By Cassie Gustafson, Katie Dubell, and Stephanie Panozzo
In order to write Steampunk, one first needs to have a basic understanding of what defines the subgenre. At first, Steampunk may seem elusive—difficult to define or even conceptualize. And yet Steampunk by its very definition encompasses many settings, characters, themes, and all manners of gadgets and machinery. True, there are certainly key elements to keep in mind and incorporate as one writes, but rather than close off and limit the authors, Steampunk opens outward and grants its creators countless liberties. For further definitions of Steampunk, please see our Steampunk: Defined page.
- Analogue Systems
- Clockwork Systems
- Difference/Analytical Engines
- Flying Machines
- Time Machines
Reference: Suzannelazear [Suzanne Lazear]. “A Guide to Steampunk Gadgets and Technology.” Steamed!: Writing Steampunk Fiction. WordPress, 22 Nov. 2010. Web. 5 Mar. 2015.
Of course, Steampunk elements are in no way limited to the above list. Steampunk is that, and so much more. Read any Steampunk novel or watch any Steampunk movie to see that these are a mere branching off point. Think brass and copper, aviator caps and goggles, corsets and waistcoats, thigh holsters and top hats, gears and all matters of machinery. The possibilities are endless!
What Steampunk Is Not: Now that we have defined (in loose terms) what Steampunk is, it is important to also note what Steampunk is not.
Steampunk is not Science Fiction. Yes, it is a subgenre of Science Fiction and thereby shares many elements of its predecessor, but Steampunk fantasizes while Science Fiction attempts to foretell. Steampunk looks to reimagine the past while Science Fiction tries to predict and examine the future. In essence, Steampunk takes the technologies of the past and puts a contemporary, fantastical spin on them while Science Fiction takes our modern technology and shoots to invent the not-yet-invented.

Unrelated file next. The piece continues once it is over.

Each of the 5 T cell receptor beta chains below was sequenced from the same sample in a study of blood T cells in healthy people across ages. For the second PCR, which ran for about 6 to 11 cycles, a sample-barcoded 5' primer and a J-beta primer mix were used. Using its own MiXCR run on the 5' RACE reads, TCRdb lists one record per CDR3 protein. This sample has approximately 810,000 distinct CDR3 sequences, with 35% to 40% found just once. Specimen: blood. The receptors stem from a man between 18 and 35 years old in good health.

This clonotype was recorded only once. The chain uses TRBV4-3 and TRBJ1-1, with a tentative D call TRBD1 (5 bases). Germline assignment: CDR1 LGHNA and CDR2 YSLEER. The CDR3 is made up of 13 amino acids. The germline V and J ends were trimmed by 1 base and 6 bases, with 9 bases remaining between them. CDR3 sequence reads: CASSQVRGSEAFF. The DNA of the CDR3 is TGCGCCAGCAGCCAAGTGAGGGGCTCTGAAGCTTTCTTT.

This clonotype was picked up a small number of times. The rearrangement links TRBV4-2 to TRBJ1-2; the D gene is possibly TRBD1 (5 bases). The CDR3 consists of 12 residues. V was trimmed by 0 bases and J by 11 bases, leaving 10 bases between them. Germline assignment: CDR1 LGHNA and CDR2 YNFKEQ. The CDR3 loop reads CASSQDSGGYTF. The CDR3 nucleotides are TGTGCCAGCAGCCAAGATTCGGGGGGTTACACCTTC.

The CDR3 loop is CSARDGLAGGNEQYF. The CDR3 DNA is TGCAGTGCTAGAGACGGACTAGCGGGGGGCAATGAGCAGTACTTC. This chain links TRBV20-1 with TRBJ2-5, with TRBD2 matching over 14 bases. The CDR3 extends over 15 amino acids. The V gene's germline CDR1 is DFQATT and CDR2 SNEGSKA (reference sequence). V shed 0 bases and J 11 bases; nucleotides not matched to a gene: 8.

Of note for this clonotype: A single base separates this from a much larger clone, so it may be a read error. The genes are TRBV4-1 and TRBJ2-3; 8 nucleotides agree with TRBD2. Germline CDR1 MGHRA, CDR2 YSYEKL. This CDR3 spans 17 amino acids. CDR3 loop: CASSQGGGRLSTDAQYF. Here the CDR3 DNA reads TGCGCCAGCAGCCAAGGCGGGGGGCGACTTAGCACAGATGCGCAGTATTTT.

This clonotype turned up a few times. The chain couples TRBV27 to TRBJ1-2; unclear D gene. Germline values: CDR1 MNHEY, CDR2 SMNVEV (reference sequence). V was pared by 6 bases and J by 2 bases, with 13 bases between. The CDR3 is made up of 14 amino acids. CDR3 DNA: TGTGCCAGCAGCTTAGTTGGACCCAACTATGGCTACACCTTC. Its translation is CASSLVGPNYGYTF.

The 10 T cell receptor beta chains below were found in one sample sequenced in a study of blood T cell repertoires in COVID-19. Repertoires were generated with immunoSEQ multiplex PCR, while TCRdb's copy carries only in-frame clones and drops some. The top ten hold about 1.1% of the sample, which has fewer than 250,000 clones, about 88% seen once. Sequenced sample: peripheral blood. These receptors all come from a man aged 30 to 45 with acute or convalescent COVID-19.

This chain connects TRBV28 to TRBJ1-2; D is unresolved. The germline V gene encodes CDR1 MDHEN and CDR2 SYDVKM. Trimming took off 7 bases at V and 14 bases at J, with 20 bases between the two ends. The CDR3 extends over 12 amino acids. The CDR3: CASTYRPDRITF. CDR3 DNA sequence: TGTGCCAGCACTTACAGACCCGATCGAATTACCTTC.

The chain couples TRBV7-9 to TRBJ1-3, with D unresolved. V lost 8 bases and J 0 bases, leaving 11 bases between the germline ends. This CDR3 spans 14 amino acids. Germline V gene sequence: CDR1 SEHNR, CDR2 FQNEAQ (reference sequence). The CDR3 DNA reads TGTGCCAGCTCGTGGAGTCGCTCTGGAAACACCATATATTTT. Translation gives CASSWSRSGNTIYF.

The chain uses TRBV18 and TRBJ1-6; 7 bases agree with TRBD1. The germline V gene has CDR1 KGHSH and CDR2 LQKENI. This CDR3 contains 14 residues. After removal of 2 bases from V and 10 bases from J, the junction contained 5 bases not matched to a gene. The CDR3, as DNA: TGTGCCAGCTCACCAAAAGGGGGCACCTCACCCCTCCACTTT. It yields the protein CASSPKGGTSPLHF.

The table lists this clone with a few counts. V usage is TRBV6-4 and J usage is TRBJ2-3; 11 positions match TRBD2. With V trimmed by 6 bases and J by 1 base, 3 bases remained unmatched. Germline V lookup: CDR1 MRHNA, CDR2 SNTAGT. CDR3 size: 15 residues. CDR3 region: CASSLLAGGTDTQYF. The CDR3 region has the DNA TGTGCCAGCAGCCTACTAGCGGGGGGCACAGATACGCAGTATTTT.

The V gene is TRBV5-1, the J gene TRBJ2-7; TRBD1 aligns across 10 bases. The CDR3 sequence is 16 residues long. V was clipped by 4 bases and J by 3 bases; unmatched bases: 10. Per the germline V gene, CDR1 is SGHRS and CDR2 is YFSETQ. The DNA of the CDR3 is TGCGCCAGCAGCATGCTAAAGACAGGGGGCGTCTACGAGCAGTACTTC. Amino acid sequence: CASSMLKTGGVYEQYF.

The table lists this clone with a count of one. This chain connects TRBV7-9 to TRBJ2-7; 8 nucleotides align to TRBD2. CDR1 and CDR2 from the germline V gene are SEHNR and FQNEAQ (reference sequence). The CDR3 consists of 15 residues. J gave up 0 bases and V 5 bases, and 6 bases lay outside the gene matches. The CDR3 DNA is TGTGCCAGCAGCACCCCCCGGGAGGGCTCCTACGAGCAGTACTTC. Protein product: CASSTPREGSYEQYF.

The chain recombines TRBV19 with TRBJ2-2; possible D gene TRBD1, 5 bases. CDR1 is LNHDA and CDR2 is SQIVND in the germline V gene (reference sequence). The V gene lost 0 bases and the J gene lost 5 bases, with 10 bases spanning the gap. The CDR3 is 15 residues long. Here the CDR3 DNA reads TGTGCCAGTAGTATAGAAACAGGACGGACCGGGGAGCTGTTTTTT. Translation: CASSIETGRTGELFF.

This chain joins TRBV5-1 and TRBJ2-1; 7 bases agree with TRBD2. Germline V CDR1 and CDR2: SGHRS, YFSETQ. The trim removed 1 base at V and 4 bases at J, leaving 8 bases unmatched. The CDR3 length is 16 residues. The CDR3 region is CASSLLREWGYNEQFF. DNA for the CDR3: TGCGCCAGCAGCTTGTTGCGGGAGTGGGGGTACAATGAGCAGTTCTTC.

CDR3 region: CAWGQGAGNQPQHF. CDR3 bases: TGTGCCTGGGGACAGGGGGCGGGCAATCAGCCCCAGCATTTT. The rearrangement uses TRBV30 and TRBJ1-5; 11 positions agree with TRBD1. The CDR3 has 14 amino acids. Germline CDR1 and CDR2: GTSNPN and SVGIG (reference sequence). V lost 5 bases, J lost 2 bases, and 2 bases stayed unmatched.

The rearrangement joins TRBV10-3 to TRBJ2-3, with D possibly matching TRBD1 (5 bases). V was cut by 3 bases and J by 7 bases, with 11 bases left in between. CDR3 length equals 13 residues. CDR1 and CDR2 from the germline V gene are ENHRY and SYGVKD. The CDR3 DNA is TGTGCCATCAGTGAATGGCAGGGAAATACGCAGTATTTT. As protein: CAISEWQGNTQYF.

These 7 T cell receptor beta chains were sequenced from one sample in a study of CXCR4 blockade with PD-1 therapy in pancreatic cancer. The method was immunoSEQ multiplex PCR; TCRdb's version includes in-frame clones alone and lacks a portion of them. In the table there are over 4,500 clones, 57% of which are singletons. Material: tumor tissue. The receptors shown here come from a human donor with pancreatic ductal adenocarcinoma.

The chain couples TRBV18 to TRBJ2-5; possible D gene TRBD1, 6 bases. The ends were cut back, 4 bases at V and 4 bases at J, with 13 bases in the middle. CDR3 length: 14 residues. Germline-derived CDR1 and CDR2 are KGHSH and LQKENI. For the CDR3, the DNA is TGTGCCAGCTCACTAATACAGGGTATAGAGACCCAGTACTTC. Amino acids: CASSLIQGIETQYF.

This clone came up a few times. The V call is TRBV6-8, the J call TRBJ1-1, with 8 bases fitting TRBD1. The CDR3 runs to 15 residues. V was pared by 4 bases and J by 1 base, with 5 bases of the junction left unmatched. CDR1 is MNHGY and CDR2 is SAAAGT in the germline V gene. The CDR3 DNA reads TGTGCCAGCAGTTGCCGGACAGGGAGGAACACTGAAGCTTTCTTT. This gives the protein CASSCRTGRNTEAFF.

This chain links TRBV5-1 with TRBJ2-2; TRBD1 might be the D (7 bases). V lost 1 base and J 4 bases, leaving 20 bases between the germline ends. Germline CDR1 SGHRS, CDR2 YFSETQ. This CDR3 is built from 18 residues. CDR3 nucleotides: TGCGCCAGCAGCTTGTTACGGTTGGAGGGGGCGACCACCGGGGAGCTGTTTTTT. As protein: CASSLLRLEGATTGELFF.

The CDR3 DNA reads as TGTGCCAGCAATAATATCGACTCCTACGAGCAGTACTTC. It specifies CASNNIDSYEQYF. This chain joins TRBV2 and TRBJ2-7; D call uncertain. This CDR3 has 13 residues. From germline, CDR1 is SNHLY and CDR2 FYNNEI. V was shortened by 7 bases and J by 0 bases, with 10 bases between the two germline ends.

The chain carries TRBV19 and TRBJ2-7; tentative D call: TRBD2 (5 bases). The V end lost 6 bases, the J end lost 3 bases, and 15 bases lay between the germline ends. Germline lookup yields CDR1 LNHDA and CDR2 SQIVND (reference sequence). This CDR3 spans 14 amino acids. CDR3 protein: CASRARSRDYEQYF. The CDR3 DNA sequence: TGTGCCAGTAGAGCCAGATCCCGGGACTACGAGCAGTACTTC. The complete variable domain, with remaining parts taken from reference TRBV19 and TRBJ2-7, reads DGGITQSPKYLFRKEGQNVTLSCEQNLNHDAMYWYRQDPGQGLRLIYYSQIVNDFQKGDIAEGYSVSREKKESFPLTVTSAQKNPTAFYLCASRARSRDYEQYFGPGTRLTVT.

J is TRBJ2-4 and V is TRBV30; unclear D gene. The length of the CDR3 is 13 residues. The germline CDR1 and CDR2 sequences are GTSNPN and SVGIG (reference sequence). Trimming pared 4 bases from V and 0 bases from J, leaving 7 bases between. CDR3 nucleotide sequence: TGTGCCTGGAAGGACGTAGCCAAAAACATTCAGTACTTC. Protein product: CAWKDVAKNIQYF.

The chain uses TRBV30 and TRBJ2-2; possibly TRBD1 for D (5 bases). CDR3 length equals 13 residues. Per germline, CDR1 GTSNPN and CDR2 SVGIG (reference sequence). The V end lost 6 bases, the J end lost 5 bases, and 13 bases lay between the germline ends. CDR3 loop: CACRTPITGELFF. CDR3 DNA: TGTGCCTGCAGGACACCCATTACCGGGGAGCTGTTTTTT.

Steampunk is not Cyberpunk. While the two genres can share a gritty and raw overlay, Cyberpunk usually involves a hopeless scenario where the characters (and the world) are doomed from the very beginning. All attempts to thwart the attacks against humanity will inevitably fail. Think: the virus or the robots that destroy(s) the world and all mankind. Though Steampunk often shares the high-stakes of Cyberpunk, the idealist, revolutionary protagonists almost always come out on top. This owes to Steampunk’s themes, which we will cover next.
- Makerism– The act of tinkering, of taking something apart to see how it works then rebuilding it anew
- Innovention– Innovation merged with Invention
- Idealism– The mentality that one’s actions should enhance “the greater good”
- Rebellion– To overthrow or conquer the oppressive or dictating powers that be
Reference: Suzannelazear [Suzanne Lazear]. “The ‘punk’ in Steampunk/Steampunk Ideology.” Steamed!: Writing Steampunk Fiction. WordPress, 10 Jan. 2011. Web. 5 Mar. 2015.
As we covered in the “What Steampunk Is Not” and “Themes” sections, Steampunk tends to center around innovation, invention, idealism, and reform. The optimistic triumph aspect of Steampunk (vs. Cyberpunk’s often pessimistic outcomes) and its playfulness with technology (vs. Science Fiction’s more serious examinations) allows it to explore alternative versions of history: the “what might have been.” Plus, it is just darn fun!
- Adventurer/ Explorer
- Dandy/ Femme Fatal
- Mad Scientist/ Inventor
- Mechanic/ Tinker
- Philosopher/ Scholar
- Socialite/ Lady/ Gentleman
- Street Sparrow/ Scrappy Survivor
Reference: Suzannelazear [Suzanne Lazear]. “Writing Steampunk Archetypes.” Steamed!: Writing Steampunk Fiction. WordPress, 17 Jan. 2011. Web. 5 Mar. 2015.